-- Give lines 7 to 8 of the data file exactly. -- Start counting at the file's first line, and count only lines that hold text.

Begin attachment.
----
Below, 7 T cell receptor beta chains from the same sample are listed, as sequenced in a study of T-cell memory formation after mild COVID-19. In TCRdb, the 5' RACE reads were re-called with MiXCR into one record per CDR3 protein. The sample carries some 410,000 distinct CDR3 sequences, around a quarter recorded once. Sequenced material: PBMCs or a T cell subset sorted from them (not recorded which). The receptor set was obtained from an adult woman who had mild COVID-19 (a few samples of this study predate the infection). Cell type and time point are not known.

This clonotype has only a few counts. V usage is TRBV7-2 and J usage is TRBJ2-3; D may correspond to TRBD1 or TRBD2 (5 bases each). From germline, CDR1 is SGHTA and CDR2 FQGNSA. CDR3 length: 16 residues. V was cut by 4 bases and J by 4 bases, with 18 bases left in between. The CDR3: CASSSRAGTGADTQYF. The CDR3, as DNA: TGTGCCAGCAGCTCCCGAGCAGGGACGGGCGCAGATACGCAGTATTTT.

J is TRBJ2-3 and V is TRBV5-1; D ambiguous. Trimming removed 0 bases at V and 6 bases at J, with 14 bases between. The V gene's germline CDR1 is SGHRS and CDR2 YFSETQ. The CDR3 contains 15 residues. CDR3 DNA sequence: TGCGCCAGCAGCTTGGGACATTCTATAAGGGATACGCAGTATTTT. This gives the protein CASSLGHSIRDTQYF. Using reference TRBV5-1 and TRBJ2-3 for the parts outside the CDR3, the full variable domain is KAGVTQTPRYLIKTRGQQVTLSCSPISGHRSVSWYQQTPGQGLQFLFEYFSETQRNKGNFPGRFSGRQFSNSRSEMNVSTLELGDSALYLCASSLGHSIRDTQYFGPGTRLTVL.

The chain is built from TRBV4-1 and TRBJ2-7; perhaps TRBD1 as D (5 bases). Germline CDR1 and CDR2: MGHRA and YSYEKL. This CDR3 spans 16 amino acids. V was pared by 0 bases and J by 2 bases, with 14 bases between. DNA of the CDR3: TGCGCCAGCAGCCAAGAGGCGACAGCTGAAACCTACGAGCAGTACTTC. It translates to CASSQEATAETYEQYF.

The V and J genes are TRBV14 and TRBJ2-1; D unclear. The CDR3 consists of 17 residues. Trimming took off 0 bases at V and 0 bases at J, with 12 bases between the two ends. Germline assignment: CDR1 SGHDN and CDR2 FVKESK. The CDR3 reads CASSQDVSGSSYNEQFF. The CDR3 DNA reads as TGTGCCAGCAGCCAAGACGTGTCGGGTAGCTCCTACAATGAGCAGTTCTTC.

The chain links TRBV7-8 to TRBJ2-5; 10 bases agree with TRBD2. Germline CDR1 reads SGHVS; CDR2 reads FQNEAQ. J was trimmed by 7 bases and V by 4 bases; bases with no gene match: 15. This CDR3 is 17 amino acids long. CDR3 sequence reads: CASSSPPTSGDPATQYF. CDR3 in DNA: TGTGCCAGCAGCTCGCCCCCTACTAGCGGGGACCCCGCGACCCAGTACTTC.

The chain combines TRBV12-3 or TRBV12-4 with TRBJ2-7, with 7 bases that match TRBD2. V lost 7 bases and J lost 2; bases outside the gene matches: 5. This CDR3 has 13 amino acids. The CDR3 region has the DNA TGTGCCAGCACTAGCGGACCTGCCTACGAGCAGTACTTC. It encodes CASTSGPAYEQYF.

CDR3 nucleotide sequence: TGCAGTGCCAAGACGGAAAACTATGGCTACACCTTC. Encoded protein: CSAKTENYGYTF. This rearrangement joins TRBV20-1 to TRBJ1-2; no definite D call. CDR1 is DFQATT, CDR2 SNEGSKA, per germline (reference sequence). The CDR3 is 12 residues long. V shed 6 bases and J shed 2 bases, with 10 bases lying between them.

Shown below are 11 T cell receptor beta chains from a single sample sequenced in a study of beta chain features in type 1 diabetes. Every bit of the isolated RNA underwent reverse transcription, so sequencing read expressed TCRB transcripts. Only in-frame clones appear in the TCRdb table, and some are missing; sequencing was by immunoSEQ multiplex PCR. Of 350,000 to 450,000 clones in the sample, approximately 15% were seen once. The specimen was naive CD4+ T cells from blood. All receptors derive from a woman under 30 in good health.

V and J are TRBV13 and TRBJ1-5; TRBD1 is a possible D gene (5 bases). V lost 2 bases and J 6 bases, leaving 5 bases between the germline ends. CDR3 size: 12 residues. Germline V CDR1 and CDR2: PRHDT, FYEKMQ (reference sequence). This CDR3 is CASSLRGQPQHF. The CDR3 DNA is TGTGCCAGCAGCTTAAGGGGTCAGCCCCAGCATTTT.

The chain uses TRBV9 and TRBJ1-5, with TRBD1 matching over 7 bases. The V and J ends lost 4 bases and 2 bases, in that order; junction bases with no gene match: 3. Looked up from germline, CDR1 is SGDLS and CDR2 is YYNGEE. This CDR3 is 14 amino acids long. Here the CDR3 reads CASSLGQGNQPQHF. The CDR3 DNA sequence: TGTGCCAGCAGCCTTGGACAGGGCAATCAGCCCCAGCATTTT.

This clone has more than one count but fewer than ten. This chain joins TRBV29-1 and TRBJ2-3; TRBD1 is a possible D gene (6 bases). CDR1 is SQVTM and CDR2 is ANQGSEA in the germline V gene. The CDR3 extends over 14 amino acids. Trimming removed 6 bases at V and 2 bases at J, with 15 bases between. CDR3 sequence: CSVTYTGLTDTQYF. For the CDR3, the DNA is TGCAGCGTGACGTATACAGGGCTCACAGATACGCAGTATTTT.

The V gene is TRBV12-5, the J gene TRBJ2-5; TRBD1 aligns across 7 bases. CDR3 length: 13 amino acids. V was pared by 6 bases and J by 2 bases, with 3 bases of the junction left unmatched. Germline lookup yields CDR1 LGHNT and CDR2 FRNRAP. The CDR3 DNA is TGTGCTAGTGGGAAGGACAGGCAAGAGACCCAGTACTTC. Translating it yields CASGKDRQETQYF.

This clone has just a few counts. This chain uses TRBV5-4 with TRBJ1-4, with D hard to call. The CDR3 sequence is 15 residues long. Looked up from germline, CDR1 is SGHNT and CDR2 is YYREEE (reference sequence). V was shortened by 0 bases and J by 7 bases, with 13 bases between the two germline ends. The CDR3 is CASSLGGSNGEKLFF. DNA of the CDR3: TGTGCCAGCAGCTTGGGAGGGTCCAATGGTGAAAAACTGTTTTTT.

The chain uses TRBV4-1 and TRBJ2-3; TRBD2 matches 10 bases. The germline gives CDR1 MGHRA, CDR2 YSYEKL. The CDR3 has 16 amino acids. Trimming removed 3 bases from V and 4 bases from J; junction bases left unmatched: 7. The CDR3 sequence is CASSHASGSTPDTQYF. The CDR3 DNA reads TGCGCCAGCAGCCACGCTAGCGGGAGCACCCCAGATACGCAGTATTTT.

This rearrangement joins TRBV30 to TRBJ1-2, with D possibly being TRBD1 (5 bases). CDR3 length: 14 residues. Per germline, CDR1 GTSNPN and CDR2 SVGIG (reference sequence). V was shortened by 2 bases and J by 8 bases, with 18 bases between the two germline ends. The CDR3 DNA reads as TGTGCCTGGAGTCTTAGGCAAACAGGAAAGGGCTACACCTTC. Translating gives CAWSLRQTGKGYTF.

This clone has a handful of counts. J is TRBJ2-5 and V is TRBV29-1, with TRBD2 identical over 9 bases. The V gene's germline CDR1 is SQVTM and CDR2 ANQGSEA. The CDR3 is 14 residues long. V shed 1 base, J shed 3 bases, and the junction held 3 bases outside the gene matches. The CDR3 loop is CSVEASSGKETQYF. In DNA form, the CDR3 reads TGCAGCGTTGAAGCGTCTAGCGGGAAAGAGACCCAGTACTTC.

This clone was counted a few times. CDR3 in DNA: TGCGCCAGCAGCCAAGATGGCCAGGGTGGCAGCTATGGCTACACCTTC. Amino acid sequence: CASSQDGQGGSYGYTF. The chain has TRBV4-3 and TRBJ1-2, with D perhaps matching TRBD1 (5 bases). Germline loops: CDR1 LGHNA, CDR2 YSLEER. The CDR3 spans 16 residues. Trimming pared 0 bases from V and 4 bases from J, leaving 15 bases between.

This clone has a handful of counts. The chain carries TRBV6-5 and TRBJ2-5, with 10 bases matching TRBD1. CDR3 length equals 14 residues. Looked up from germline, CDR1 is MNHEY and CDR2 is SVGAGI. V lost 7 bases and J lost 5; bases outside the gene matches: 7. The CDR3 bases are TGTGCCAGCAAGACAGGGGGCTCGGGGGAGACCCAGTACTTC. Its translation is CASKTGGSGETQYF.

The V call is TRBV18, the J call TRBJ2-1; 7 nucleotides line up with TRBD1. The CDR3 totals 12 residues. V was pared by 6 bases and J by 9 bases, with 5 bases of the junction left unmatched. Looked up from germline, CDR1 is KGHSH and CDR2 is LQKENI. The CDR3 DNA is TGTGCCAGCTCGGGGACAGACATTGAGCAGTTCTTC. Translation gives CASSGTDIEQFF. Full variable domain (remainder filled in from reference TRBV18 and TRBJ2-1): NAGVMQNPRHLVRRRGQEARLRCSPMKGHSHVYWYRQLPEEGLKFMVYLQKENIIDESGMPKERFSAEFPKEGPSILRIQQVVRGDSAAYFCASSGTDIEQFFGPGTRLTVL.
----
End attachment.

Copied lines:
The chain combines TRBV12-3 or TRBV12-4 with TRBJ2-7, with 7 bases that match TRBD2. V lost 7 bases and J lost 2; bases outside the gene matches: 5. This CDR3 has 13 amino acids. The CDR3 region has the DNA TGTGCCAGCACTAGCGGACCTGCCTACGAGCAGTACTTC. It encodes CASTSGPAYEQYF.

CDR3 nucleotide sequence: TGCAGTGCCAAGACGGAAAACTATGGCTACACCTTC. Encoded protein: CSAKTENYGYTF. This rearrangement joins TRBV20-1 to TRBJ1-2; no definite D call. CDR1 is DFQATT, CDR2 SNEGSKA, per germline (reference sequence). The CDR3 is 12 residues long. V shed 6 bases and J shed 2 bases, with 10 bases lying between them.